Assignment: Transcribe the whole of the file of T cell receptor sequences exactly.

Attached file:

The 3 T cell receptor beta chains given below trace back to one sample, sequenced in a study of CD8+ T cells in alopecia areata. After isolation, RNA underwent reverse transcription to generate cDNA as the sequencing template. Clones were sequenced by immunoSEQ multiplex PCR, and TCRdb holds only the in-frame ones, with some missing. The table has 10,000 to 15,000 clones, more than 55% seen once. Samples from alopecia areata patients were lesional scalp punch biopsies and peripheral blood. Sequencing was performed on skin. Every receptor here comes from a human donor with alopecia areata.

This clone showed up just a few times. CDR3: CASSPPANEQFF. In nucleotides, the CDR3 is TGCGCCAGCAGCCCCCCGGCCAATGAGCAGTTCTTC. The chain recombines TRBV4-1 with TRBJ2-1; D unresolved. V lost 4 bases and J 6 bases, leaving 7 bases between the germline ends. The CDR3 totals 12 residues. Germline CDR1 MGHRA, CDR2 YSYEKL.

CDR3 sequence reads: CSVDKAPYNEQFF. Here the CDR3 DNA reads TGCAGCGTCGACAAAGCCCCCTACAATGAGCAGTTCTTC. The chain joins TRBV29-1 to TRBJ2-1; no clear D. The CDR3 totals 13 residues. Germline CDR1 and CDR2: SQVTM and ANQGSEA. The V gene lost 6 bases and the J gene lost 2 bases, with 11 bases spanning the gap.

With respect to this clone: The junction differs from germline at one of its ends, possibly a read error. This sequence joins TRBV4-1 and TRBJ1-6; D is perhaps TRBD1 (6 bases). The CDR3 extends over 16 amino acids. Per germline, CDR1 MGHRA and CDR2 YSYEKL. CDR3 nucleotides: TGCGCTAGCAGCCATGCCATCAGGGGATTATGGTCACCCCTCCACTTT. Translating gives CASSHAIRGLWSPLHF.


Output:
The 3 T cell receptor beta chains given below trace back to one sample, sequenced in a study of CD8+ T cells in alopecia areata. After isolation, RNA underwent reverse transcription to generate cDNA as the sequencing template. Clones were sequenced by immunoSEQ multiplex PCR, and TCRdb holds only the in-frame ones, with some missing. The table has 10,000 to 15,000 clones, more than 55% seen once. Samples from alopecia areata patients were lesional scalp punch biopsies and peripheral blood. Sequencing was performed on skin. Every receptor here comes from a human donor with alopecia areata.

This clone showed up just a few times. CDR3: CASSPPANEQFF. In nucleotides, the CDR3 is TGCGCCAGCAGCCCCCCGGCCAATGAGCAGTTCTTC. The chain recombines TRBV4-1 with TRBJ2-1; D unresolved. V lost 4 bases and J 6 bases, leaving 7 bases between the germline ends. The CDR3 totals 12 residues. Germline CDR1 MGHRA, CDR2 YSYEKL.

CDR3 sequence reads: CSVDKAPYNEQFF. Here the CDR3 DNA reads TGCAGCGTCGACAAAGCCCCCTACAATGAGCAGTTCTTC. The chain joins TRBV29-1 to TRBJ2-1; no clear D. The CDR3 totals 13 residues. Germline CDR1 and CDR2: SQVTM and ANQGSEA. The V gene lost 6 bases and the J gene lost 2 bases, with 11 bases spanning the gap.

With respect to this clone: The junction differs from germline at one of its ends, possibly a read error. This sequence joins TRBV4-1 and TRBJ1-6; D is perhaps TRBD1 (6 bases). The CDR3 extends over 16 amino acids. Per germline, CDR1 MGHRA and CDR2 YSYEKL. CDR3 nucleotides: TGCGCTAGCAGCCATGCCATCAGGGGATTATGGTCACCCCTCCACTTT. Translating gives CASSHAIRGLWSPLHF.